Millennials are starting their families later in life than previous generations did.
A recent study from Pew Research Center highlights the differences between millennials and previous generations, with the former lagging significantly in the areas of starting a family and having kids.
With the oldest millennials nearing 40, the data found that only 55% of them live with a family of their own, which is defined as living with a spouse, a child, or both. The report notes that this figure is far smaller than that of previous generations when they were at the same age, with Generation X at 66%, Baby Boomers at 69% and the Silent Generation at 85%.
Of the percentage of millennials who do live with their own families, only 30% of them live with both their spouse and their children, while 13% live with only a spouse and 12% care for a child without a spouse. While the figures for single parents and childless couples are similar to previous generations, the percentage of complete families living together has fallen significantly, with 40% in GenX, and as much as 70% in the Silent Generation.
The report went on to note that millennial women are less likely to have given birth than previous generations were at the same age. Although about 55% of millennial women have given birth, they tend to do so later in life. Of the women who do have children, however, the number of children per mother is practically the same as previous generations. The study also found that roughly a third of millennial mothers are unmarried, with only a third of millennial men living with children at all, married or otherwise.
A report from Christopher White, of Crux Now, explored the findings of the Pew study and the data’s ramifications of Catholic parish life. White spoke with Christian Smith, professor of Sociology at the University of Notre Dame and the Director of the Global Religion Research Initiative, who said:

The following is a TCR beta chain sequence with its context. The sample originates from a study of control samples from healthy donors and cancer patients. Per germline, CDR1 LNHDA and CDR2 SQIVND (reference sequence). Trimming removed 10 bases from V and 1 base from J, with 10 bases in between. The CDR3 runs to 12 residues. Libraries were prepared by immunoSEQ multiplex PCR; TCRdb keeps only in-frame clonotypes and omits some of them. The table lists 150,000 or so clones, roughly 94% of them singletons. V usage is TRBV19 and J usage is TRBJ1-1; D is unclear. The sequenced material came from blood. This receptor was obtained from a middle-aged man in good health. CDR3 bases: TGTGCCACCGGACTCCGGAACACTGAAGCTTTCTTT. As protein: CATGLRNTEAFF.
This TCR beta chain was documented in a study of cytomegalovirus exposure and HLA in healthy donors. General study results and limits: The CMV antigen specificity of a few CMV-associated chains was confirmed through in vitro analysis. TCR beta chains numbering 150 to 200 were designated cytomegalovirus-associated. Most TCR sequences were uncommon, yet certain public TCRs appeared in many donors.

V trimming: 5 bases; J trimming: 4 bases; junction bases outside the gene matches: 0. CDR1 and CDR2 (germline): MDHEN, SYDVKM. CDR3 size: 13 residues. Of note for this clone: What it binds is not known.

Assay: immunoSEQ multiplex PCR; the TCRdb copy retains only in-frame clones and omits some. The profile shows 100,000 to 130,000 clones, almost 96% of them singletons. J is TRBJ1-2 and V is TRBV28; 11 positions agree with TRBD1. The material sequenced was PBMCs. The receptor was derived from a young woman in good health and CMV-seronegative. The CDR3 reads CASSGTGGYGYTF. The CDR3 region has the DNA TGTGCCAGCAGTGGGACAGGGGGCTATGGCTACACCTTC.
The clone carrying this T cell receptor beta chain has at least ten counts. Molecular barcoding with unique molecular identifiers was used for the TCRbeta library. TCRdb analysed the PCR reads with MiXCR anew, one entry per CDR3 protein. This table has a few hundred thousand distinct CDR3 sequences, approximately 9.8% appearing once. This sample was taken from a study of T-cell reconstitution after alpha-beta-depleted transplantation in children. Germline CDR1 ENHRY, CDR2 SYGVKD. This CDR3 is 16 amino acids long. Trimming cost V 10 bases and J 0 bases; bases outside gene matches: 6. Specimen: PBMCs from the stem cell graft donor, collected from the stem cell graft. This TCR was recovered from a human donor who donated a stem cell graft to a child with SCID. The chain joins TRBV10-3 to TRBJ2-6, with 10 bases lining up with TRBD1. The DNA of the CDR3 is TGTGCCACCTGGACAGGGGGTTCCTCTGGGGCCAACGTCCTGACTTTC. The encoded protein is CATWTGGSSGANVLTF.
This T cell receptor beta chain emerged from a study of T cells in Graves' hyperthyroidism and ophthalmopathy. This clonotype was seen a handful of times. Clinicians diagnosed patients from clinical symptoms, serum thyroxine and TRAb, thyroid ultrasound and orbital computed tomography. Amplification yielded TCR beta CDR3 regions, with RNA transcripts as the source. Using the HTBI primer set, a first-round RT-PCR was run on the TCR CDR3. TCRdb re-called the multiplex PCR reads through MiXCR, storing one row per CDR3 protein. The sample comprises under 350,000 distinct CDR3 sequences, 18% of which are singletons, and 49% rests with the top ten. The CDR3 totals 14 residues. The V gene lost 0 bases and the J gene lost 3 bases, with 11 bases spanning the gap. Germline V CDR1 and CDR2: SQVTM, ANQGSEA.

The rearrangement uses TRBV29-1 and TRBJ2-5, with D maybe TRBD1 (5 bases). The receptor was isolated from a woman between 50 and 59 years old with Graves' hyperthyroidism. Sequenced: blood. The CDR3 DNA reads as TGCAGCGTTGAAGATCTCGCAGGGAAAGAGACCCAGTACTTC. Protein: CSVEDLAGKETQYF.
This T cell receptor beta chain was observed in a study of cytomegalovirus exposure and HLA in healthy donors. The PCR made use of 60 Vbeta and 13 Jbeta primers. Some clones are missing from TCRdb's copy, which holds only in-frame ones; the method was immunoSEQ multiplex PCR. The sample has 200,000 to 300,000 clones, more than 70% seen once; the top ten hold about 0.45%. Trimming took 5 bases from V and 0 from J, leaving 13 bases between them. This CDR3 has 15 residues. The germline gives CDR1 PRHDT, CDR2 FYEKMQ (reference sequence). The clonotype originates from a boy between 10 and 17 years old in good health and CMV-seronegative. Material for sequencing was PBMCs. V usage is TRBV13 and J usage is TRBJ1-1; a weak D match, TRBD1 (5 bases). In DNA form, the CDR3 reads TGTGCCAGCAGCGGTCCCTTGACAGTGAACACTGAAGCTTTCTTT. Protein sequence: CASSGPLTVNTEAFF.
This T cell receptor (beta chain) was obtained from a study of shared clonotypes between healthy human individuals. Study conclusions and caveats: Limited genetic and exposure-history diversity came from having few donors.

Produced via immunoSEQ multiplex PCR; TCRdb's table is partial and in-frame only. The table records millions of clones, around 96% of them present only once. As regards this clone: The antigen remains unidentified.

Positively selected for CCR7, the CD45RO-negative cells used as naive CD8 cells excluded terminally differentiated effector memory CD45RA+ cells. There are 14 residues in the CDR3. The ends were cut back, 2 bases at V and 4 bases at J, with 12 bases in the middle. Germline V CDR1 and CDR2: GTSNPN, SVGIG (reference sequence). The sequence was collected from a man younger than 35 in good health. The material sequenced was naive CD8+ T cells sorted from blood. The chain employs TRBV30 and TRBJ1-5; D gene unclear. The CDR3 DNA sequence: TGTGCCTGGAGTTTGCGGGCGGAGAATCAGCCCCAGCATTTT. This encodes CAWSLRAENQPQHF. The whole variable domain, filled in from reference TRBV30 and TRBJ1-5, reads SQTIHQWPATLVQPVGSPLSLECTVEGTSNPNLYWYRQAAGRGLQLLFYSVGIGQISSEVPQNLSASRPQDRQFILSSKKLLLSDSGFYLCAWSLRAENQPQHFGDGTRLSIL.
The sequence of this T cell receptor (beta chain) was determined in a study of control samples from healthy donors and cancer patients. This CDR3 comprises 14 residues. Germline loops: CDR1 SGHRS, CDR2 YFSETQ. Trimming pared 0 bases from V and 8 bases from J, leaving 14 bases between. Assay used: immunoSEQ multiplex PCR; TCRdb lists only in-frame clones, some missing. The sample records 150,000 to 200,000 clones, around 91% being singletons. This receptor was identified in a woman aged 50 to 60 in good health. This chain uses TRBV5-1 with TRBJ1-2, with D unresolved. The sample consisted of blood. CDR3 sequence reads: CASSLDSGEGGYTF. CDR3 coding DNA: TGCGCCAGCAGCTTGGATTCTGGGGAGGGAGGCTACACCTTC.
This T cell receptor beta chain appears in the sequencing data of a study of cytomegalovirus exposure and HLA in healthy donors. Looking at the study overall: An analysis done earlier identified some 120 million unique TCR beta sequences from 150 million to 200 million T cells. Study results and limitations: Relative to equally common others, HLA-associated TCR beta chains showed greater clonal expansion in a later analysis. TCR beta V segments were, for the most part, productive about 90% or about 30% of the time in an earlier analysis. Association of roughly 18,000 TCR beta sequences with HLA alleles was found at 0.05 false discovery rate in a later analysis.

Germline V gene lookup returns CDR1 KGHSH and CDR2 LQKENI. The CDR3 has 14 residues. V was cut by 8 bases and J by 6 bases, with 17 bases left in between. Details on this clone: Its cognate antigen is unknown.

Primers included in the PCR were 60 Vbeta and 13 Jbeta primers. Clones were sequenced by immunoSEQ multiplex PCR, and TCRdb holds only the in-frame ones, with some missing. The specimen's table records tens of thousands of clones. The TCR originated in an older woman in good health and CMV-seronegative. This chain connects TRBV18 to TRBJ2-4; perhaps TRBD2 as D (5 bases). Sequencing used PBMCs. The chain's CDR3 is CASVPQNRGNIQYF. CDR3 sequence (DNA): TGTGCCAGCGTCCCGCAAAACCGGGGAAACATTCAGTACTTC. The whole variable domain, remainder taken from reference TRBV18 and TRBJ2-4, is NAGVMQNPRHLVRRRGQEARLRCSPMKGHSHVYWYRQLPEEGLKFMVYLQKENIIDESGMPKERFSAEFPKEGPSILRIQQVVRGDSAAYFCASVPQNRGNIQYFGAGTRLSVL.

“American religion and American family are closely connected,” he told Crux. “If people are not engaging in family formation, if they’re delaying that or never having families, they’re going to be much less likely to be involved in the Church.” “All of these social changes are connected to a weakening of parish life,” he added, ultimately undermining it.
Smith went on to suggest that the strengthening of the family, and thus the Church, may come down to parents making religious education a priority. He said:
“Without that, no other program or anything is going to make a difference. The crucial actor is the parents,” he said. “If you find committed strong Catholic kids, you’re almost going to certainly find they had parents that were really invested, that made this a priority, and it carried on to the next generation.”